However the leadership and support of the Australian Government are also essential to enable and ensure greater and more effective action. The Government is in the best position to coordinate and resource action on the SDGs across different sectors, regions, and levels of government; to support monitoring and reporting; and to raise awareness of the SDGs across all sectors and the community.

We therefore urge the Australian Government to implement the following key actions, which we believe will go a long way to set Australia up to achieve the SDGs’ promise of sustainable development for all:

  1. Develop a national implementation plan for the SDGs, outlining how Australia will achieve the goals, both in Australia and through our international development assistance. The plan should focus particularly on concrete strategies to address the areas where Australia is performing poorly on the SDGs and to deliver on our commitment to “leave no one behind”.
  2. Report to Parliament at least every two years on how Australia is tracking against each of the SDGs. The report should be indicator-based and with sufficient level of disaggregation to reveal groups or regions that are being left behind. It would benefit from drawing on the expertise of independent bodies with a focus on sustainable development, such as the National Sustainable Development Council.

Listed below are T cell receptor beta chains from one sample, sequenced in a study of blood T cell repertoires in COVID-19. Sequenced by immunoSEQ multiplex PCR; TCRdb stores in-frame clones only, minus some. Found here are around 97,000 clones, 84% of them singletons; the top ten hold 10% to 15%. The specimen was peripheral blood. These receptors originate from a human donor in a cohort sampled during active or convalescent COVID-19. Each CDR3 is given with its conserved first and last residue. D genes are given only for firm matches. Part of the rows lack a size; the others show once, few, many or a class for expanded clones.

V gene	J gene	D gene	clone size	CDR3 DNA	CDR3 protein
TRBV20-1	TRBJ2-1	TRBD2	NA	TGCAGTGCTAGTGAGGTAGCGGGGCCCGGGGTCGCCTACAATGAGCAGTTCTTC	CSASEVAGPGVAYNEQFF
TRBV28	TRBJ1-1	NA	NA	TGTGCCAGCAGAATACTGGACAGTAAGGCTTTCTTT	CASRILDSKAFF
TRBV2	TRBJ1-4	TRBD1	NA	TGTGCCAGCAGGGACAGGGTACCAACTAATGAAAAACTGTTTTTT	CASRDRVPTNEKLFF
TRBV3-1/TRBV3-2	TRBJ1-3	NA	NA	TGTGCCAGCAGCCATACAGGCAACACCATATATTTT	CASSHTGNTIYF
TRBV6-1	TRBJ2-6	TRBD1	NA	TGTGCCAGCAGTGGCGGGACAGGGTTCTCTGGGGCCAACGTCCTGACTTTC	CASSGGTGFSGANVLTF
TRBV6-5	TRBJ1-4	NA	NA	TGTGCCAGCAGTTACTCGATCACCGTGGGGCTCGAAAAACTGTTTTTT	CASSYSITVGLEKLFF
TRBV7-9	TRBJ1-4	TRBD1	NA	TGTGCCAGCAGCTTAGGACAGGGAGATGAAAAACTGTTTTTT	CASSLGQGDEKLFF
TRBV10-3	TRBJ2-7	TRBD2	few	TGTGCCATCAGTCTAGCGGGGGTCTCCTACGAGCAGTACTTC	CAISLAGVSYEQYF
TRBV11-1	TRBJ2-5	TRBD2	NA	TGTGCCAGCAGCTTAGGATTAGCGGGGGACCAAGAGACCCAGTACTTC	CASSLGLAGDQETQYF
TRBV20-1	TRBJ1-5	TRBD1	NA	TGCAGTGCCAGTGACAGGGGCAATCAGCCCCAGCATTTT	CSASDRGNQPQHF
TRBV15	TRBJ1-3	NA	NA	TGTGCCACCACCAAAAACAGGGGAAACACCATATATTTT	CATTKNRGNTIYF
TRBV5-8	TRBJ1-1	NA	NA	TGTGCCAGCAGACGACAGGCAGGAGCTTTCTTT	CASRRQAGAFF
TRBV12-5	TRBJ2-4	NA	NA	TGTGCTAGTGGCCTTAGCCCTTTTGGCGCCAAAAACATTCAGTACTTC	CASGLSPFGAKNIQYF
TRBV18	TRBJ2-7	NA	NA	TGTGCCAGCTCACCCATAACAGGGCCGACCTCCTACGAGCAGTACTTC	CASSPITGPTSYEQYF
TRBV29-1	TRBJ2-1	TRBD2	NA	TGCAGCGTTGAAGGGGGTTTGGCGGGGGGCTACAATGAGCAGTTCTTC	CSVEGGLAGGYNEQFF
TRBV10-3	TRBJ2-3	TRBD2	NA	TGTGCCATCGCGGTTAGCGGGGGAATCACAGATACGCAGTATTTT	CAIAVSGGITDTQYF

3. Establish a secretariat to provide ongoing support for effective and coherent implementation of the SDGs within the Government and to help leverage and coordinate action across all sectors. One of the key functions of this secretariat would be to develop and deliver a national public awareness campaign that demonstrates the value of the SDGs for Australia and increases understanding, engagement and commitment to the SDGs.
  4. Establish a representative, multi-sectoral reference group to advise the existing interdepartmental committee on the implementation of the SDGs. The group should include representatives from civil society, the private sector, state and territory and local governments, and the academic sector.